Above all they learn to think about others and be part of a wider boarding family. This helps hugely with their confidence and the way they interact with other people for the rest of their lives.
Freddie, a termly boarder in Year 7
I started in Year 4, when I was 8. I gradually built up my boarding experience from one night per week, to two nights and so on, over a course of a year, so it only took me a short while to settle and did not miss my parents too much.
My parents emailed me often so I felt in touch with my family. I also loved receiving letters – when you are boarding it’s very exciting to receive post, and sometimes the letters contained treats!
The matrons were brilliant when I started and really helped me feel at home. I feel I can ask the matrons anything. They are always jolly.
I love the nice cosy dorms, the huge variety of food and all the activities we do each night. I loved learning to knit. I also enjoy looking after and helping the younger boarders who are just starting out.
There is a wonderful boarding community in the school. There are lots of games in the house to play with friends on winter evenings, a pool table, table football table and table tennis.
I am going to be a full boarder at my senior school and feel my boarding at Dulwich will stand me in good stead.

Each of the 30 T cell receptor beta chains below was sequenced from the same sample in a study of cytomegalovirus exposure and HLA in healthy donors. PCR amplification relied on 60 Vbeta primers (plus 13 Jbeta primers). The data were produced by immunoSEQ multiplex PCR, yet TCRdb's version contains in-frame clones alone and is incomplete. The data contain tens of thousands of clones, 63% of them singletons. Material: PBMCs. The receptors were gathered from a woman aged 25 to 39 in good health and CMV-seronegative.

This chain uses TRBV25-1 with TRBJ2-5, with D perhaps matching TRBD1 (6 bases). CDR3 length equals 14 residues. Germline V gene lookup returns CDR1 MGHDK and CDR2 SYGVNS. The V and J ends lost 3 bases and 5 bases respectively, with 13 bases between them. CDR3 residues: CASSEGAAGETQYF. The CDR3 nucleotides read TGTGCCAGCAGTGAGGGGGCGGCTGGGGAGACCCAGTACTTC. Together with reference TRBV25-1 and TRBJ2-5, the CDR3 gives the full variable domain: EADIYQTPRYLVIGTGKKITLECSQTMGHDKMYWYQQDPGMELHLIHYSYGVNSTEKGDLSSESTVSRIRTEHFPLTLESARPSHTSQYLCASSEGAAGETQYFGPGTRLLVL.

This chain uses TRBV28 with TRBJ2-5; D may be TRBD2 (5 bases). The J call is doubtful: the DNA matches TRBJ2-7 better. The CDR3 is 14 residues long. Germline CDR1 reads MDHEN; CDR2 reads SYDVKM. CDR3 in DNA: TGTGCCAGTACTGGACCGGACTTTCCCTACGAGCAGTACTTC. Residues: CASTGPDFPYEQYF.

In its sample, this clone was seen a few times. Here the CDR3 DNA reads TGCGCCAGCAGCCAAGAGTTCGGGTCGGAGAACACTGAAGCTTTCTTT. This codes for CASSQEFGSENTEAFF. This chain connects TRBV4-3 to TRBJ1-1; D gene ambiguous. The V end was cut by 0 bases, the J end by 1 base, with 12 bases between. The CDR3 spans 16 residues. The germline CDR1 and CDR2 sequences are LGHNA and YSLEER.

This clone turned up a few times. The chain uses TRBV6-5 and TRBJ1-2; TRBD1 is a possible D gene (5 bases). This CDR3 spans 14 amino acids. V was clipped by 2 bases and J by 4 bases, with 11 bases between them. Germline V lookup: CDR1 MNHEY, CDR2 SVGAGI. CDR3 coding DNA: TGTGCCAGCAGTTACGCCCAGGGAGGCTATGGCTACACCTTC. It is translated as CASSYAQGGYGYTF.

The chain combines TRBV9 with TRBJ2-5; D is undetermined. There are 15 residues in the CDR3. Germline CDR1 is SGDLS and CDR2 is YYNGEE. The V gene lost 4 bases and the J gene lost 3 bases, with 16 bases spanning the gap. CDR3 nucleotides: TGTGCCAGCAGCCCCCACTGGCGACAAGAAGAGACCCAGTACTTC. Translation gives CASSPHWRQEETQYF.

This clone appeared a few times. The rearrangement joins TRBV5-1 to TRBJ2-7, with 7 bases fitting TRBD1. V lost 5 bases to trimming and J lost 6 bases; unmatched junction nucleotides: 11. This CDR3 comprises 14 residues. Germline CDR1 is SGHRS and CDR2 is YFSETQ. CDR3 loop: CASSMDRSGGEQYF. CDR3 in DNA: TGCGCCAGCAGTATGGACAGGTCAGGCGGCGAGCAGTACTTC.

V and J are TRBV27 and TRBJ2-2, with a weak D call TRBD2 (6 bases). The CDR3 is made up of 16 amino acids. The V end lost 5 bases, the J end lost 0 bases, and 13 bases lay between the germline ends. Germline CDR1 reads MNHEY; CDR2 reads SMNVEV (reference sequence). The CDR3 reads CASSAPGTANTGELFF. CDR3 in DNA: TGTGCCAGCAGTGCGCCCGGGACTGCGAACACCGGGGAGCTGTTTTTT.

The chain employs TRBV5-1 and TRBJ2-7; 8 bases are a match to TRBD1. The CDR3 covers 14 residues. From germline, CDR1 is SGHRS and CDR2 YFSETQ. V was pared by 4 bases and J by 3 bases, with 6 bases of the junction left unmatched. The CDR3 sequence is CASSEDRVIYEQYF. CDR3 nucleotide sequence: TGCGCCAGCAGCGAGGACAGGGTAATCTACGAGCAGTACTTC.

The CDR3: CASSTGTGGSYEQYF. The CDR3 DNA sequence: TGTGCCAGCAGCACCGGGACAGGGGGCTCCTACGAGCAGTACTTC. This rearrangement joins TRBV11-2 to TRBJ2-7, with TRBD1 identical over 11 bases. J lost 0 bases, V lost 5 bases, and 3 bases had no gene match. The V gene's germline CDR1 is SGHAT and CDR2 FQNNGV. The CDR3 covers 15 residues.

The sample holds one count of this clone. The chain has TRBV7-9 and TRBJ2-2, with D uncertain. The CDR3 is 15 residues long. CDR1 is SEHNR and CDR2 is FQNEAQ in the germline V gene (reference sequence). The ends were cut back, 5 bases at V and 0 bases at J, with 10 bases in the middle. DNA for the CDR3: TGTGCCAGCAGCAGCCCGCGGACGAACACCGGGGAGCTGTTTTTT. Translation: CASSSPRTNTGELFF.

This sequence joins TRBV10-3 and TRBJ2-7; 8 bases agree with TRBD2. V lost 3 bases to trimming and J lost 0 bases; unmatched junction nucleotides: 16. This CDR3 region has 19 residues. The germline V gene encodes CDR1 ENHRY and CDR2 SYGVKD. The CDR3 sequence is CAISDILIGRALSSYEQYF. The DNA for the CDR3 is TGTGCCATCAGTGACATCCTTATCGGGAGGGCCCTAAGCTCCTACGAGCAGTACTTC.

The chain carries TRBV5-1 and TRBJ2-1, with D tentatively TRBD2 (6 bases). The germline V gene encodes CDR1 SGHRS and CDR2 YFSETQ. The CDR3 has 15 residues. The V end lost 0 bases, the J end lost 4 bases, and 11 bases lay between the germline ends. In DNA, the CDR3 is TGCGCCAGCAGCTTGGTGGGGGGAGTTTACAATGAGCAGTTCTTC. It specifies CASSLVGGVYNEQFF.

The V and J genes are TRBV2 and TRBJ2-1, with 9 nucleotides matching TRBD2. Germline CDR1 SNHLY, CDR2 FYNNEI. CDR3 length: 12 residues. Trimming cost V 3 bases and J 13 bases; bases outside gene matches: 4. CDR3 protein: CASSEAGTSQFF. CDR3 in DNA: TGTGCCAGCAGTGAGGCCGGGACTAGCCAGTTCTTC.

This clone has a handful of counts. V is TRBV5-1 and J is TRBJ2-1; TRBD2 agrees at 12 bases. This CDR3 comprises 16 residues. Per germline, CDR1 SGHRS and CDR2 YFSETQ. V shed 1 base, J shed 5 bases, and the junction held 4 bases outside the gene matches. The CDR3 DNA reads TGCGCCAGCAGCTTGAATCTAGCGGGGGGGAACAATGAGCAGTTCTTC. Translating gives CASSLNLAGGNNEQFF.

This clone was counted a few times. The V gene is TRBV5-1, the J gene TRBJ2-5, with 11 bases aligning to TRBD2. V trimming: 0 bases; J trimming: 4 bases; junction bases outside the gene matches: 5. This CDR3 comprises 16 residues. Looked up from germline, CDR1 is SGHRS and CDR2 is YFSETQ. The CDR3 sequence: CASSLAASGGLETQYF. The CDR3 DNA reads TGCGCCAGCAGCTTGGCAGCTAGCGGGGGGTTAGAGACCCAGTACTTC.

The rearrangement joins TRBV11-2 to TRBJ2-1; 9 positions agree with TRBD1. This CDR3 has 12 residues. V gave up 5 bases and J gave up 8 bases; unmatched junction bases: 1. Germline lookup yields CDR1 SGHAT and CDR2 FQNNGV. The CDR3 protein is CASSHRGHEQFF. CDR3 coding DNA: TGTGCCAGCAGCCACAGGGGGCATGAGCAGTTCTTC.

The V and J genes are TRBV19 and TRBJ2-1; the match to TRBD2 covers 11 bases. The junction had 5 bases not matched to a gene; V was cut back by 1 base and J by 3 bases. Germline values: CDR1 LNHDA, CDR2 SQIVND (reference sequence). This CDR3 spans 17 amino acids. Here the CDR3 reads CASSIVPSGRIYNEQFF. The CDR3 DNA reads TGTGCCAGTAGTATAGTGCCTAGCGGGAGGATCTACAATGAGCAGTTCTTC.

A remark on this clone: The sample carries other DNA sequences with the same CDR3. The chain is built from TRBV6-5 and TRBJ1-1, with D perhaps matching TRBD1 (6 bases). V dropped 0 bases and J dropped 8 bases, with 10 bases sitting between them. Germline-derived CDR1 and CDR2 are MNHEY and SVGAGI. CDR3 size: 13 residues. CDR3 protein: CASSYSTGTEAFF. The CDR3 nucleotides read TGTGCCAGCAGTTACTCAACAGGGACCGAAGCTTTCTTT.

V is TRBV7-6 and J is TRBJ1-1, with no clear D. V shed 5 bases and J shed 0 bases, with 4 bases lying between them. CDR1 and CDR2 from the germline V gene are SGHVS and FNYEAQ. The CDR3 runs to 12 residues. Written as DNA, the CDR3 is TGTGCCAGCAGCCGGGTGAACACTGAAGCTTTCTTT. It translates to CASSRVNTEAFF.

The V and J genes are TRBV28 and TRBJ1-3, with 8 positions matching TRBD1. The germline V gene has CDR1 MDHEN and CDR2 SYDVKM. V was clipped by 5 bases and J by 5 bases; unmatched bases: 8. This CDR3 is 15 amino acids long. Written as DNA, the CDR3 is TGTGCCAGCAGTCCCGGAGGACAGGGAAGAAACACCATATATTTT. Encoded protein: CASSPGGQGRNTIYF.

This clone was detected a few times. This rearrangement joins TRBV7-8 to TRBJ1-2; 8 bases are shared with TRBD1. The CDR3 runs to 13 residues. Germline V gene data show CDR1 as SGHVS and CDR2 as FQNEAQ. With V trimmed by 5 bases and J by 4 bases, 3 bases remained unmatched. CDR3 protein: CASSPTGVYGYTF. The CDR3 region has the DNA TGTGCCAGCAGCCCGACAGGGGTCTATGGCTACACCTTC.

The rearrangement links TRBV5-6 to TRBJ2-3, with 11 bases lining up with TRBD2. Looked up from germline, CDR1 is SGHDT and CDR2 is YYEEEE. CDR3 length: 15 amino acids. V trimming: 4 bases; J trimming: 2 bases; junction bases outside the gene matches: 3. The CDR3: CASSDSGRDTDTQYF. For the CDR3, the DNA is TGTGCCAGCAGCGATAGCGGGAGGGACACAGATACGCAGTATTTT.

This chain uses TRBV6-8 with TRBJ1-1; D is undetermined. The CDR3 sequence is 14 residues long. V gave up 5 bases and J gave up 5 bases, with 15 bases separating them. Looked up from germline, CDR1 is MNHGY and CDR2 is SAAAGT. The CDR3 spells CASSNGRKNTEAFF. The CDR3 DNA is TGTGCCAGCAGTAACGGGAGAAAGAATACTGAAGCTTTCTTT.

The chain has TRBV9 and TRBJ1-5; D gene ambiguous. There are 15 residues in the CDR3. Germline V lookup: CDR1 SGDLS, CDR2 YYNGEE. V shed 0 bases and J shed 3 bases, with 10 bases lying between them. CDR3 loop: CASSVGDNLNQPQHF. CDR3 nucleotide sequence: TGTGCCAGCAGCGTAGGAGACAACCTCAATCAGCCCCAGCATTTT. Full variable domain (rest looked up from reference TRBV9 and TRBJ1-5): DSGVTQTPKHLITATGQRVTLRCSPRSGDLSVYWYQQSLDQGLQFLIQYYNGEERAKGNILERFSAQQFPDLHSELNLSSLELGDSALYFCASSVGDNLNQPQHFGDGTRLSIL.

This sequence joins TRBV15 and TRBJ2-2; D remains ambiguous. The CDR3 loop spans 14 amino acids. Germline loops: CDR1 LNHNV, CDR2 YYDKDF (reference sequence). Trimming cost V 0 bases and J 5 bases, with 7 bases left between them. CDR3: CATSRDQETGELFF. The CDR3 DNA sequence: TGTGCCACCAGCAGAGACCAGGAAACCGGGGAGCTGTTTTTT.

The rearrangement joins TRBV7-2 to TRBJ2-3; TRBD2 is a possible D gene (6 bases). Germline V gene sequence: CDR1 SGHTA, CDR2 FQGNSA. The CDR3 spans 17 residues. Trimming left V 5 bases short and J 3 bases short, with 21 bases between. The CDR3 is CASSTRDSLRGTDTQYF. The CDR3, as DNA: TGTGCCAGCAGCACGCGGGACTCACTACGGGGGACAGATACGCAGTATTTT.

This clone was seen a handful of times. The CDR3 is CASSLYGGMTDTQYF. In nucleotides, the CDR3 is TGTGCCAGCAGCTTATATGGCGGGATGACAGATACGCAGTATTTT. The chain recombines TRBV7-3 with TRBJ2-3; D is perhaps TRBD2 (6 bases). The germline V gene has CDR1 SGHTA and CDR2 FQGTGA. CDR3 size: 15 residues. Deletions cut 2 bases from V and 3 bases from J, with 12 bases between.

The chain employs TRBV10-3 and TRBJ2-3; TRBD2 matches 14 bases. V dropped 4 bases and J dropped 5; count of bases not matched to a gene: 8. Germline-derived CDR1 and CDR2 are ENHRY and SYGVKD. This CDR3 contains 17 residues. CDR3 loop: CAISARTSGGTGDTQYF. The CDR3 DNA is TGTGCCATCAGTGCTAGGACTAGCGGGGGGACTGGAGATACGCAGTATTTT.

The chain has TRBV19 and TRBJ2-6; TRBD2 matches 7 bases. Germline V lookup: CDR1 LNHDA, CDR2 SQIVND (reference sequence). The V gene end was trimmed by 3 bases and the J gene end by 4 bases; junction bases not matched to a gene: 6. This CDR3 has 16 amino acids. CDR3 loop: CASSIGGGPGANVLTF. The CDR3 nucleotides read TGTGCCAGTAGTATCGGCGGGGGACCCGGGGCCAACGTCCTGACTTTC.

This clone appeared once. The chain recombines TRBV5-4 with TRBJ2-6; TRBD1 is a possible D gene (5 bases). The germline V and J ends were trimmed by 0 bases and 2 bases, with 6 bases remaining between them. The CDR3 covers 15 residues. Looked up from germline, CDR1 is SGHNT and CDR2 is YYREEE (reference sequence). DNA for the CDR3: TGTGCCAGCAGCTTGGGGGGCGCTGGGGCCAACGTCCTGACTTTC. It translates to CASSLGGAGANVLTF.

Dulwich Prep Cranbrook, Kent
01580 712179 dulwichprepcranbrook.org
Daniel and Gemma Aukett, House Parents
As house parents, primarily, we perform two roles – pastoral and academic support. In a pastoral sense, we look after every aspect of a student’s wellbeing when they are in our care. This can be as wide ranging as helping them find their socks in laundry, to assisting them with settling into life as a boarder, or helping them deal with peer relationship issues.
From an academic perspective our role is to support them when they are not in lessons, liaising with teachers to understand where students might need extra support and whether through extra revision sessions, or in-house support to improve their time management.
To help children to settle into boarding quickly, parents should visit the boarding environment before arriving. The more familiar they become with their surroundings the better they will be able to adapt, so attend any orientation days that the school may offer.